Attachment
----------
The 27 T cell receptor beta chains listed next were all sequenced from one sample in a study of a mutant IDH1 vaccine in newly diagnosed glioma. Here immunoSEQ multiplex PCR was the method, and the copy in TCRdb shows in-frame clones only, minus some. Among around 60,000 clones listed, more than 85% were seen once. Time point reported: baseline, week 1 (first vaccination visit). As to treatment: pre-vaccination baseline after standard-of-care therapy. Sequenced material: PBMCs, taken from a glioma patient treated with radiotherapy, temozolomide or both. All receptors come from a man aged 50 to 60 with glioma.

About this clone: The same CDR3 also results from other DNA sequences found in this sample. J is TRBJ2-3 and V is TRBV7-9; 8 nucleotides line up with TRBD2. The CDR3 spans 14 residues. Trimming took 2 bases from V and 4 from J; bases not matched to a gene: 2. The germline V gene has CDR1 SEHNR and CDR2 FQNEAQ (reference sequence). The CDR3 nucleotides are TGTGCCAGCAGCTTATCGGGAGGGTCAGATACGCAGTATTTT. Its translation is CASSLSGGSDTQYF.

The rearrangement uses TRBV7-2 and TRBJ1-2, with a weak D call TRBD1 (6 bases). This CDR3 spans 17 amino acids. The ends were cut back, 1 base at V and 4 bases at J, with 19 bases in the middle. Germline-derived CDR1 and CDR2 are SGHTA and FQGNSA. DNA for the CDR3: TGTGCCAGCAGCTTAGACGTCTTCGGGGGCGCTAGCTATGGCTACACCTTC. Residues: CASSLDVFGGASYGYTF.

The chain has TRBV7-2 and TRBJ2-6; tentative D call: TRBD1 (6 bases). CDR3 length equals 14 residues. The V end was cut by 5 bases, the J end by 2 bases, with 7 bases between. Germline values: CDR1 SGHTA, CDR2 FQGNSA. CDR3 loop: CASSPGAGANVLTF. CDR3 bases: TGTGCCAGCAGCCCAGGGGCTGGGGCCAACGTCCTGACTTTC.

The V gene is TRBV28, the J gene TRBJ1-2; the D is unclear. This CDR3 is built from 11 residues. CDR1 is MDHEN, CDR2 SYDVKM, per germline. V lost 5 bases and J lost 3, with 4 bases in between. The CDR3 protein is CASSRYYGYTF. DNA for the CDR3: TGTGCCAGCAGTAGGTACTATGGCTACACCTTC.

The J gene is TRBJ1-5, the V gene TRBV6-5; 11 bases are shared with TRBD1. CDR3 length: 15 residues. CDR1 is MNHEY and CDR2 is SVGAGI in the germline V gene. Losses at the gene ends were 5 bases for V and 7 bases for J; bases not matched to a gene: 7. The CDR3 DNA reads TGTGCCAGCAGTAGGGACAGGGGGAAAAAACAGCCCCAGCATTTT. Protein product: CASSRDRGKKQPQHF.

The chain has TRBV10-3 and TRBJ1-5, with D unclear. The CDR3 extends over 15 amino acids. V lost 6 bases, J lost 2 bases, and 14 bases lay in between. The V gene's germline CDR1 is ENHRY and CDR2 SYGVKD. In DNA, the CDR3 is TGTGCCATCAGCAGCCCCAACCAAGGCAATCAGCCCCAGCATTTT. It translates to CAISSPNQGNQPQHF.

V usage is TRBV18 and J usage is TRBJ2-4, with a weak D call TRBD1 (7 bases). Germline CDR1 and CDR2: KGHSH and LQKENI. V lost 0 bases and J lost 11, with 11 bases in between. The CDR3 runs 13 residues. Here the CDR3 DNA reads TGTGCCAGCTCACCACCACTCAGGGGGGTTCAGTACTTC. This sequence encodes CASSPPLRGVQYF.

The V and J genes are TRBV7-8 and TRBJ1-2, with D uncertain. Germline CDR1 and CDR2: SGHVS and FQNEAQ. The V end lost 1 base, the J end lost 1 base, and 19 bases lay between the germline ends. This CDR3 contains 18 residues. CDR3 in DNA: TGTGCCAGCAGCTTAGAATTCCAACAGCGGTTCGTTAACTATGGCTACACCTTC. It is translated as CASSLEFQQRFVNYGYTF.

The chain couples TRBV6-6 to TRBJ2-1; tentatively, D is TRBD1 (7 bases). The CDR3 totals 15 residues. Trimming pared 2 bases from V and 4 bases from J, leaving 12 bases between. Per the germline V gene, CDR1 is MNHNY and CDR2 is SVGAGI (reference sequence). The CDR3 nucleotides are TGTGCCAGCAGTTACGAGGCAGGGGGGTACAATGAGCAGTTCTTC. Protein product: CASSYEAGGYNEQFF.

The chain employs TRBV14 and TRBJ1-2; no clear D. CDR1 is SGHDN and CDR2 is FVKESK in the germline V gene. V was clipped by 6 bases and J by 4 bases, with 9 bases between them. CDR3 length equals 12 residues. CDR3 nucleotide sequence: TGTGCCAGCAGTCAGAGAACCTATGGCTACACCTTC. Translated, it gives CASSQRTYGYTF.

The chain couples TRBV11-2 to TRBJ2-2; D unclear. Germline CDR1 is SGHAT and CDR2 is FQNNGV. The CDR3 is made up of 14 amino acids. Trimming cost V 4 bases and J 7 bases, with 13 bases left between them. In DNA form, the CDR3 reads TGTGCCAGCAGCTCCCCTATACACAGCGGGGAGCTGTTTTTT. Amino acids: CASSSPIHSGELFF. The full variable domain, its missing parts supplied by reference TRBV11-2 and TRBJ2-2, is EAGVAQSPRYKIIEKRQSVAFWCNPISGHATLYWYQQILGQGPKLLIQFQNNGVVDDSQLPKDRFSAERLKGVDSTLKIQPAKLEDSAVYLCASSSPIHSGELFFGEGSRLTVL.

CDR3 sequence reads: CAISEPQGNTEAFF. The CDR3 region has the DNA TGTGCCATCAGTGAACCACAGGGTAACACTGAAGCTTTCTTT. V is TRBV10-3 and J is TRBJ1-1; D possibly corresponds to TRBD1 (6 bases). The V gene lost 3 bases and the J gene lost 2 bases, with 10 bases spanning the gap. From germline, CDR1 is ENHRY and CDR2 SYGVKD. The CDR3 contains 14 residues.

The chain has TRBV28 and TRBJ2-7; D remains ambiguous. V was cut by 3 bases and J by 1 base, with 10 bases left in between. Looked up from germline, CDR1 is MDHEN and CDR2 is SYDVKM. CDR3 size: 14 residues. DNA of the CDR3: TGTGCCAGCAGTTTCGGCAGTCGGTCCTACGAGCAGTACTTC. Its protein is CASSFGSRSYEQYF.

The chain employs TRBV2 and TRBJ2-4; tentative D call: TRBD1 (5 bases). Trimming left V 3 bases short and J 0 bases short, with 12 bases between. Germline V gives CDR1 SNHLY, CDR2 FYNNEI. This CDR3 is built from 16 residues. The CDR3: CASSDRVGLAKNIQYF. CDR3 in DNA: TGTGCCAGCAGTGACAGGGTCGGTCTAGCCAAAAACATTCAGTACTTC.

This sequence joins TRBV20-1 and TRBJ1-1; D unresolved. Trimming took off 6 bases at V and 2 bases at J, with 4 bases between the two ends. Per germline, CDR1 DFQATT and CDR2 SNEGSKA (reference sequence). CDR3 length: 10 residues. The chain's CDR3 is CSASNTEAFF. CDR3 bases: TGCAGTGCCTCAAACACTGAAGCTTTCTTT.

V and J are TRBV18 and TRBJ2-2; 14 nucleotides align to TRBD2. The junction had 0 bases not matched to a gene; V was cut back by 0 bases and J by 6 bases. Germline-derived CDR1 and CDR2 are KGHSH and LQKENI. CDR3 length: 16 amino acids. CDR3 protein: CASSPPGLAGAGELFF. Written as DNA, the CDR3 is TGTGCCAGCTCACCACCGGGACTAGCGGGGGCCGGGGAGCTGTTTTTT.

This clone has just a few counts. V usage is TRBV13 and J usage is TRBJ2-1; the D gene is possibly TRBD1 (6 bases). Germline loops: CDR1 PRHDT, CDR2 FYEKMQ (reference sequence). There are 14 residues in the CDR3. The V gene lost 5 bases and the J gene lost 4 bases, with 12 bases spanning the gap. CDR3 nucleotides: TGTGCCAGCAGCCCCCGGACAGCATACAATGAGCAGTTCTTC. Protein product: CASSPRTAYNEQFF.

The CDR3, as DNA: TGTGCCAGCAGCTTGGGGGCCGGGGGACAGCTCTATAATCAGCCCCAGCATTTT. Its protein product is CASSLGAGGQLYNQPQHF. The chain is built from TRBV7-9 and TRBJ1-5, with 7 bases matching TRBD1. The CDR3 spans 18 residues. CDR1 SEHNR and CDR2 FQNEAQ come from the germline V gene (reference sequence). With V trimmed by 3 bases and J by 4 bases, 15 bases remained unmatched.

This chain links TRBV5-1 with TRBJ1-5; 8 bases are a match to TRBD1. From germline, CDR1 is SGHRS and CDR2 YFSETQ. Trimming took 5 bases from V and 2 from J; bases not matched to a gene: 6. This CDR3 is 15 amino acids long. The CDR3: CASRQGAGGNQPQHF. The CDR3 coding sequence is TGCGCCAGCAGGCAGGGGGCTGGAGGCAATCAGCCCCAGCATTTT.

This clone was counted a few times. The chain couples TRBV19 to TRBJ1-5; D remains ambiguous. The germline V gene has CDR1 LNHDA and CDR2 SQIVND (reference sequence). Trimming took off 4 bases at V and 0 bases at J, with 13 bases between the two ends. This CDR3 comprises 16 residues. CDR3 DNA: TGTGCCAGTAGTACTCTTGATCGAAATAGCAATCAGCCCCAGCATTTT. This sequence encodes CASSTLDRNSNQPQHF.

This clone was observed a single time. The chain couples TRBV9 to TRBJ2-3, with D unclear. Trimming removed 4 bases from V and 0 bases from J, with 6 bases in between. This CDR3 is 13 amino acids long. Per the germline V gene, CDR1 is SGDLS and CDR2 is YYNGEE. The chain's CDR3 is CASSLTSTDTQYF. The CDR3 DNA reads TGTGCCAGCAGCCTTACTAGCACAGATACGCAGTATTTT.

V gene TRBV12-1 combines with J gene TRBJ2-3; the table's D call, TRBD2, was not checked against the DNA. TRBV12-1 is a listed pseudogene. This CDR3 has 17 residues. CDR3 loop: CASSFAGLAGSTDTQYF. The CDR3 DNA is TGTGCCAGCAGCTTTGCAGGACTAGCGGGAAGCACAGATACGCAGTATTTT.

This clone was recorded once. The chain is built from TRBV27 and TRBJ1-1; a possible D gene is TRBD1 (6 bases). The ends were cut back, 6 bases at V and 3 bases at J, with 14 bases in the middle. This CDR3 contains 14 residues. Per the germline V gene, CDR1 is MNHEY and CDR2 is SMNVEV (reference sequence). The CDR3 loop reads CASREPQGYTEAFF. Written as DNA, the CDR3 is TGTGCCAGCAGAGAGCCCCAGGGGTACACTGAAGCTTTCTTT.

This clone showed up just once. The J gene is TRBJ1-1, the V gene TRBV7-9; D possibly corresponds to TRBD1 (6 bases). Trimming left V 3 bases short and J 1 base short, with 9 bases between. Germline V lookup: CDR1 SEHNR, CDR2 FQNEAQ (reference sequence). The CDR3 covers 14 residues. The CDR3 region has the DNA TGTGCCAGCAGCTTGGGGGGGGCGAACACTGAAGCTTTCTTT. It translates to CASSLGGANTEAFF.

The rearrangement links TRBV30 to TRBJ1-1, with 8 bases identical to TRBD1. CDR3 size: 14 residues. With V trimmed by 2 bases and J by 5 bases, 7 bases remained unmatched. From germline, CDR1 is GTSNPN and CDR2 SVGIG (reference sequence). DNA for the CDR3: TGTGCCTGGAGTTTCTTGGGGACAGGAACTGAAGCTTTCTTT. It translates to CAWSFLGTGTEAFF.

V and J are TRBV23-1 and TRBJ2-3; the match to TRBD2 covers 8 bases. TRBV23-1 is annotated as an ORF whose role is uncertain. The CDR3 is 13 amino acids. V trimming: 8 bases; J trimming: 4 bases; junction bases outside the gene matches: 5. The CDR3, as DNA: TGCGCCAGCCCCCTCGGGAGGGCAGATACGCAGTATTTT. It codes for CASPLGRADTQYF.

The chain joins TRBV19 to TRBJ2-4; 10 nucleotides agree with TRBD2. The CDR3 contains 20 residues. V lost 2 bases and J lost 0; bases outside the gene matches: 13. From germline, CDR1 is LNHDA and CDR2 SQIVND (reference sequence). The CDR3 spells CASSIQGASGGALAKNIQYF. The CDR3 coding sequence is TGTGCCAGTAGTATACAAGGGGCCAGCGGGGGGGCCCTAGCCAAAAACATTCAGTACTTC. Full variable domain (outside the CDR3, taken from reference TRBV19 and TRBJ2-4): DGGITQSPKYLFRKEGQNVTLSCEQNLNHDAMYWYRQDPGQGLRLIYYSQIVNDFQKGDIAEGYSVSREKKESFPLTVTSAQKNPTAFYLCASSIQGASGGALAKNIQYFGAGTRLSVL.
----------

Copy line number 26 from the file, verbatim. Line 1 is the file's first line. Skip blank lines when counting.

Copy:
The rearrangement links TRBV30 to TRBJ1-1, with 8 bases identical to TRBD1. CDR3 size: 14 residues. With V trimmed by 2 bases and J by 5 bases, 7 bases remained unmatched. From germline, CDR1 is GTSNPN and CDR2 SVGIG (reference sequence). DNA for the CDR3: TGTGCCTGGAGTTTCTTGGGGACAGGAACTGAAGCTTTCTTT. It translates to CAWSFLGTGTEAFF.